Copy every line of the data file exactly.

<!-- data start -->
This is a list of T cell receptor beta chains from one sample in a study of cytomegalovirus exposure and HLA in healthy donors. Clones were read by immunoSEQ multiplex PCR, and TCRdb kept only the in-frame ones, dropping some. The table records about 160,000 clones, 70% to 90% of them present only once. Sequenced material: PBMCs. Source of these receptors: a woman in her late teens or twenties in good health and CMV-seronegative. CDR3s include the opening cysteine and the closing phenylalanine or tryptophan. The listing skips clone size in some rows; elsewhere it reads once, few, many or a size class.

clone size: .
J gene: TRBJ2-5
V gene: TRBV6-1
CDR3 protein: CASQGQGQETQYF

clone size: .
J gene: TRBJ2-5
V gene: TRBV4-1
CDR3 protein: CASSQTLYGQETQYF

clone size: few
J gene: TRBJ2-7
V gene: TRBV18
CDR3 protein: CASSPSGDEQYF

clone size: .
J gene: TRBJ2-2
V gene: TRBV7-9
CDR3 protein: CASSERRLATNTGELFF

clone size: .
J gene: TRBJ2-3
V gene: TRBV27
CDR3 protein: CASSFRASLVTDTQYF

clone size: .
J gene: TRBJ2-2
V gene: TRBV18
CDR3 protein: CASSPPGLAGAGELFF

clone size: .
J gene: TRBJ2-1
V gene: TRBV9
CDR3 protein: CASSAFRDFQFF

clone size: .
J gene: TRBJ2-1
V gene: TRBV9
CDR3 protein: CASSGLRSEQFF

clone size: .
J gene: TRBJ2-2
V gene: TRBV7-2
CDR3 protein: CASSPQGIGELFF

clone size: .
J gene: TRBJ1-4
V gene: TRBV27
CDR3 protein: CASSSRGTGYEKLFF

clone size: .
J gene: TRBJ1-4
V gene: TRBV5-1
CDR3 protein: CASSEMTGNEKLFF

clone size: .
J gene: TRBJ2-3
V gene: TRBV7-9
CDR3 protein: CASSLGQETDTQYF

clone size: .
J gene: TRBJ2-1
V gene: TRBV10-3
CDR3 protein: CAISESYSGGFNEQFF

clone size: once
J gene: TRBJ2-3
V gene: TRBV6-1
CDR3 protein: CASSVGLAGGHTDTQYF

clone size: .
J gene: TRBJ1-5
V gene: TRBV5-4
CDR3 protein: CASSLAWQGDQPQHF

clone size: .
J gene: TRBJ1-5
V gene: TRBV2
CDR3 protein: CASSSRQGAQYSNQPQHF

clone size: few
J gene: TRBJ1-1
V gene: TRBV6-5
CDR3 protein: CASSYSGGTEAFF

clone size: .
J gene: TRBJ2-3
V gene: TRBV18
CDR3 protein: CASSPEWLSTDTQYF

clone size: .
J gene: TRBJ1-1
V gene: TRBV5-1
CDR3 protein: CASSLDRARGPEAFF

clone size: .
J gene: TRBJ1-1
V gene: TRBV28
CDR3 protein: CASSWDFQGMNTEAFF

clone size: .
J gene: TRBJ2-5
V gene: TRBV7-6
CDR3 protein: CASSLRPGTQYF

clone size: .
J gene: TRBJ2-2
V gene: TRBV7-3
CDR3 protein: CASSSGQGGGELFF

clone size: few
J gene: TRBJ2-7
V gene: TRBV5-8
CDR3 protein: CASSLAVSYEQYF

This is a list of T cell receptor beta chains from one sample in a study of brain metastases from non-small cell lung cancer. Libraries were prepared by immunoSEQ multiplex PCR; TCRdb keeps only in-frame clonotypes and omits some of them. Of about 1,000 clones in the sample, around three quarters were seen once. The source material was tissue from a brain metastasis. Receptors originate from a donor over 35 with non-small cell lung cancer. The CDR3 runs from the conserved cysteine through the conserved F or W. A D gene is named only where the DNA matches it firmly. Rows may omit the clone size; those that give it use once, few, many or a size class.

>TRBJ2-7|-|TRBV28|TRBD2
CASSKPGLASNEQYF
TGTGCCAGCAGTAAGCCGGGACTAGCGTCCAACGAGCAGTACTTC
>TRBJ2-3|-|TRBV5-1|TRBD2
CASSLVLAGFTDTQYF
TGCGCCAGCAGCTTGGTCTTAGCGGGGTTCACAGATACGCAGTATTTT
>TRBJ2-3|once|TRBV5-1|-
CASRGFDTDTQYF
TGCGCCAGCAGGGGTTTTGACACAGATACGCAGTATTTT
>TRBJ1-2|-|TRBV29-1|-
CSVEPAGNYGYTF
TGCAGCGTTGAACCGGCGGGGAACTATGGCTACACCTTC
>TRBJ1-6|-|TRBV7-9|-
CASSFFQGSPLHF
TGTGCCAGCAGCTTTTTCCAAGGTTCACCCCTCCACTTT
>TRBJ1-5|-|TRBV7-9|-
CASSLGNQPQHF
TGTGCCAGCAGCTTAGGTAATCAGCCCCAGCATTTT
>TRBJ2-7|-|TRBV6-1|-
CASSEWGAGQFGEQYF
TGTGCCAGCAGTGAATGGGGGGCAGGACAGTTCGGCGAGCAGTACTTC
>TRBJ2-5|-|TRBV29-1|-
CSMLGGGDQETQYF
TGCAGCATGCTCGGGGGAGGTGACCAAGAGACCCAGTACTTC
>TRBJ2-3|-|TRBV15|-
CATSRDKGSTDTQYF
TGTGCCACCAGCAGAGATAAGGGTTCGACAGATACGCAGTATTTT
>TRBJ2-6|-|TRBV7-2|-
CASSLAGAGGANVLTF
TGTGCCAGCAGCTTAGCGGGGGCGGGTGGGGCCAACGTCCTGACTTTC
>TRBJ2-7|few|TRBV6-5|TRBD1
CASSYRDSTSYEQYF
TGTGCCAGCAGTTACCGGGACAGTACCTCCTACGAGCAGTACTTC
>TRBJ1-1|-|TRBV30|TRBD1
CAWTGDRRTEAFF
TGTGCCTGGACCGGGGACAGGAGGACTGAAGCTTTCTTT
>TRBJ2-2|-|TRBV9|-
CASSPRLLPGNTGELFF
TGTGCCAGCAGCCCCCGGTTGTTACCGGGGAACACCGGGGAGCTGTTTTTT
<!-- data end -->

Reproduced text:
This is a list of T cell receptor beta chains from one sample in a study of cytomegalovirus exposure and HLA in healthy donors. Clones were read by immunoSEQ multiplex PCR, and TCRdb kept only the in-frame ones, dropping some. The table records about 160,000 clones, 70% to 90% of them present only once. Sequenced material: PBMCs. Source of these receptors: a woman in her late teens or twenties in good health and CMV-seronegative. CDR3s include the opening cysteine and the closing phenylalanine or tryptophan. The listing skips clone size in some rows; elsewhere it reads once, few, many or a size class.

clone size: .
J gene: TRBJ2-5
V gene: TRBV6-1
CDR3 protein: CASQGQGQETQYF

clone size: .
J gene: TRBJ2-5
V gene: TRBV4-1
CDR3 protein: CASSQTLYGQETQYF

clone size: few
J gene: TRBJ2-7
V gene: TRBV18
CDR3 protein: CASSPSGDEQYF

clone size: .
J gene: TRBJ2-2
V gene: TRBV7-9
CDR3 protein: CASSERRLATNTGELFF

clone size: .
J gene: TRBJ2-3
V gene: TRBV27
CDR3 protein: CASSFRASLVTDTQYF

clone size: .
J gene: TRBJ2-2
V gene: TRBV18
CDR3 protein: CASSPPGLAGAGELFF

clone size: .
J gene: TRBJ2-1
V gene: TRBV9
CDR3 protein: CASSAFRDFQFF

clone size: .
J gene: TRBJ2-1
V gene: TRBV9
CDR3 protein: CASSGLRSEQFF

clone size: .
J gene: TRBJ2-2
V gene: TRBV7-2
CDR3 protein: CASSPQGIGELFF

clone size: .
J gene: TRBJ1-4
V gene: TRBV27
CDR3 protein: CASSSRGTGYEKLFF

clone size: .
J gene: TRBJ1-4
V gene: TRBV5-1
CDR3 protein: CASSEMTGNEKLFF

clone size: .
J gene: TRBJ2-3
V gene: TRBV7-9
CDR3 protein: CASSLGQETDTQYF

clone size: .
J gene: TRBJ2-1
V gene: TRBV10-3
CDR3 protein: CAISESYSGGFNEQFF

clone size: once
J gene: TRBJ2-3
V gene: TRBV6-1
CDR3 protein: CASSVGLAGGHTDTQYF

clone size: .
J gene: TRBJ1-5
V gene: TRBV5-4
CDR3 protein: CASSLAWQGDQPQHF

clone size: .
J gene: TRBJ1-5
V gene: TRBV2
CDR3 protein: CASSSRQGAQYSNQPQHF

clone size: few
J gene: TRBJ1-1
V gene: TRBV6-5
CDR3 protein: CASSYSGGTEAFF

clone size: .
J gene: TRBJ2-3
V gene: TRBV18
CDR3 protein: CASSPEWLSTDTQYF

clone size: .
J gene: TRBJ1-1
V gene: TRBV5-1
CDR3 protein: CASSLDRARGPEAFF

clone size: .
J gene: TRBJ1-1
V gene: TRBV28
CDR3 protein: CASSWDFQGMNTEAFF

clone size: .
J gene: TRBJ2-5
V gene: TRBV7-6
CDR3 protein: CASSLRPGTQYF

clone size: .
J gene: TRBJ2-2
V gene: TRBV7-3
CDR3 protein: CASSSGQGGGELFF

clone size: few
J gene: TRBJ2-7
V gene: TRBV5-8
CDR3 protein: CASSLAVSYEQYF

This is a list of T cell receptor beta chains from one sample in a study of brain metastases from non-small cell lung cancer. Libraries were prepared by immunoSEQ multiplex PCR; TCRdb keeps only in-frame clonotypes and omits some of them. Of about 1,000 clones in the sample, around three quarters were seen once. The source material was tissue from a brain metastasis. Receptors originate from a donor over 35 with non-small cell lung cancer. The CDR3 runs from the conserved cysteine through the conserved F or W. A D gene is named only where the DNA matches it firmly. Rows may omit the clone size; those that give it use once, few, many or a size class.

>TRBJ2-7|-|TRBV28|TRBD2
CASSKPGLASNEQYF
TGTGCCAGCAGTAAGCCGGGACTAGCGTCCAACGAGCAGTACTTC
>TRBJ2-3|-|TRBV5-1|TRBD2
CASSLVLAGFTDTQYF
TGCGCCAGCAGCTTGGTCTTAGCGGGGTTCACAGATACGCAGTATTTT
>TRBJ2-3|once|TRBV5-1|-
CASRGFDTDTQYF
TGCGCCAGCAGGGGTTTTGACACAGATACGCAGTATTTT
>TRBJ1-2|-|TRBV29-1|-
CSVEPAGNYGYTF
TGCAGCGTTGAACCGGCGGGGAACTATGGCTACACCTTC
>TRBJ1-6|-|TRBV7-9|-
CASSFFQGSPLHF
TGTGCCAGCAGCTTTTTCCAAGGTTCACCCCTCCACTTT
>TRBJ1-5|-|TRBV7-9|-
CASSLGNQPQHF
TGTGCCAGCAGCTTAGGTAATCAGCCCCAGCATTTT
>TRBJ2-7|-|TRBV6-1|-
CASSEWGAGQFGEQYF
TGTGCCAGCAGTGAATGGGGGGCAGGACAGTTCGGCGAGCAGTACTTC
>TRBJ2-5|-|TRBV29-1|-
CSMLGGGDQETQYF
TGCAGCATGCTCGGGGGAGGTGACCAAGAGACCCAGTACTTC
>TRBJ2-3|-|TRBV15|-
CATSRDKGSTDTQYF
TGTGCCACCAGCAGAGATAAGGGTTCGACAGATACGCAGTATTTT
>TRBJ2-6|-|TRBV7-2|-
CASSLAGAGGANVLTF
TGTGCCAGCAGCTTAGCGGGGGCGGGTGGGGCCAACGTCCTGACTTTC
>TRBJ2-7|few|TRBV6-5|TRBD1
CASSYRDSTSYEQYF
TGTGCCAGCAGTTACCGGGACAGTACCTCCTACGAGCAGTACTTC
>TRBJ1-1|-|TRBV30|TRBD1
CAWTGDRRTEAFF
TGTGCCTGGACCGGGGACAGGAGGACTGAAGCTTTCTTT
>TRBJ2-2|-|TRBV9|-
CASSPRLLPGNTGELFF
TGTGCCAGCAGCCCCCGGTTGTTACCGGGGAACACCGGGGAGCTGTTTTTT